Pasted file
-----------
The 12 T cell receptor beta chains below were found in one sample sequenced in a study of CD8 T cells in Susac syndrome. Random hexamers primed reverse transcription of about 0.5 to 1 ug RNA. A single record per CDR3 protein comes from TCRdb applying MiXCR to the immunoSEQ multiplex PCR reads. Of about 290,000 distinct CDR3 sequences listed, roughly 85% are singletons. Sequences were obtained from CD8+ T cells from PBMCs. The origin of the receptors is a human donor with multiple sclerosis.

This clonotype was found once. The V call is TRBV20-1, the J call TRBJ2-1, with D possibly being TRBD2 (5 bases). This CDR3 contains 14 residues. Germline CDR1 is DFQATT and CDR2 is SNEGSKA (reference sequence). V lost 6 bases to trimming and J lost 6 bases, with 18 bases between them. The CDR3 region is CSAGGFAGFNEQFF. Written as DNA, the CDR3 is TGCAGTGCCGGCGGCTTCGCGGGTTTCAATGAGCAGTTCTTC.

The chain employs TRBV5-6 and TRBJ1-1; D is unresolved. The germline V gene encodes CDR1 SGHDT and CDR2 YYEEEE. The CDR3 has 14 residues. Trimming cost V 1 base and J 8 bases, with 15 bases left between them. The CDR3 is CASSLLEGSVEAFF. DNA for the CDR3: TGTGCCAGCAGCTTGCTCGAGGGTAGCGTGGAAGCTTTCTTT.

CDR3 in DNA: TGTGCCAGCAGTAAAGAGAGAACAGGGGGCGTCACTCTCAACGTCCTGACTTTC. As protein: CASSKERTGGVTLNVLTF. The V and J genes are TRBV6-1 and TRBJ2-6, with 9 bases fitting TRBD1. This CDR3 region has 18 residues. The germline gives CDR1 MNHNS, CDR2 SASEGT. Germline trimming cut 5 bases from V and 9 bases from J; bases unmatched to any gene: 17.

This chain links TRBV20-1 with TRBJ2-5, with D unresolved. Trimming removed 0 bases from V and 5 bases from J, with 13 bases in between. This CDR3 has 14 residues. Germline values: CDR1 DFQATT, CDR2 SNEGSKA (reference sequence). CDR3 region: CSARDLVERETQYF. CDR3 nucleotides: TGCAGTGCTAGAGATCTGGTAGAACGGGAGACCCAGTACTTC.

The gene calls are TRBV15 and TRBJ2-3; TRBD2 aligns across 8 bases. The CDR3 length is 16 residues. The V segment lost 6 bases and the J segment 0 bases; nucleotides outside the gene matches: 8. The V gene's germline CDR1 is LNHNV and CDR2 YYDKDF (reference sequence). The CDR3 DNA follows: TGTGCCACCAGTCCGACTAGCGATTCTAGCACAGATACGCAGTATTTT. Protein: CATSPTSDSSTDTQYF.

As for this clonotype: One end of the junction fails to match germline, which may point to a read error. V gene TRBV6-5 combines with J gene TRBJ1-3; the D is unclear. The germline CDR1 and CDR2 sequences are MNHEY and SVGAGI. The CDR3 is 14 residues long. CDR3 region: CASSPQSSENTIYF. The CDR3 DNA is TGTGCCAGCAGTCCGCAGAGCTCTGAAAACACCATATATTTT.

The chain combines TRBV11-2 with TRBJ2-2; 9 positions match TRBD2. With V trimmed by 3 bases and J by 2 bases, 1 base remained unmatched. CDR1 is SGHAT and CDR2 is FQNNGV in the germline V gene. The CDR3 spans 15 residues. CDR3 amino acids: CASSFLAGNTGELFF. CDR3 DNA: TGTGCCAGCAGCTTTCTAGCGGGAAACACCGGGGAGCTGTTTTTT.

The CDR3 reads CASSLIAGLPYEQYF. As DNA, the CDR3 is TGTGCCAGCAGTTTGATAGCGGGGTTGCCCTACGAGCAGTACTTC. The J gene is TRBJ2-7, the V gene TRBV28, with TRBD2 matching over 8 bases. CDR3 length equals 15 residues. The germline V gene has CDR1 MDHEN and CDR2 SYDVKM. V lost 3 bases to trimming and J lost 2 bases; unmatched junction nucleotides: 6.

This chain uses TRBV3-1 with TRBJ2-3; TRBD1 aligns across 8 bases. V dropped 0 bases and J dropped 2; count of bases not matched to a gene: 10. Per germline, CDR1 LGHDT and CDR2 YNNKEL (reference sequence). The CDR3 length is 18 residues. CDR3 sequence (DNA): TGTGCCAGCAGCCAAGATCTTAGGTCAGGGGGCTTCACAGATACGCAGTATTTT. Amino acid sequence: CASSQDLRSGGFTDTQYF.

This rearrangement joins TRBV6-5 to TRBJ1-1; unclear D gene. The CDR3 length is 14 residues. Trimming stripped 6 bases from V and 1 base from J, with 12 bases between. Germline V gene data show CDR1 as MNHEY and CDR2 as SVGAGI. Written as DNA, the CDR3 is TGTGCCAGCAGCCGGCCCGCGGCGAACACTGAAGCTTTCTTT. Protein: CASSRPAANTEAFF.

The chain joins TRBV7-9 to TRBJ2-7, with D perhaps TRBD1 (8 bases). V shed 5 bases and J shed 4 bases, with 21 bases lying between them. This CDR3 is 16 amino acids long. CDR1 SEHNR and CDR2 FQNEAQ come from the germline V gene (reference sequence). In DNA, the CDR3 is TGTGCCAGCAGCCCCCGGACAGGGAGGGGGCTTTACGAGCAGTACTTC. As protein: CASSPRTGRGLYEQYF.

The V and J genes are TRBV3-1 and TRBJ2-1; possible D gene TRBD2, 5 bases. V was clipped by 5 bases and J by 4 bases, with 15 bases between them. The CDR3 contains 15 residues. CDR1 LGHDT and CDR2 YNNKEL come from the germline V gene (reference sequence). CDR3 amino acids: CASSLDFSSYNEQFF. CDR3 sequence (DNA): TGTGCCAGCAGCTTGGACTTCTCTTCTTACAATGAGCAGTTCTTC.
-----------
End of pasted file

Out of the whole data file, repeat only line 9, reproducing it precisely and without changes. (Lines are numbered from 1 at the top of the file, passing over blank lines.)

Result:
The CDR3 reads CASSLIAGLPYEQYF. As DNA, the CDR3 is TGTGCCAGCAGTTTGATAGCGGGGTTGCCCTACGAGCAGTACTTC. The J gene is TRBJ2-7, the V gene TRBV28, with TRBD2 matching over 8 bases. CDR3 length equals 15 residues. The germline V gene has CDR1 MDHEN and CDR2 SYDVKM. V lost 3 bases to trimming and J lost 2 bases; unmatched junction nucleotides: 6.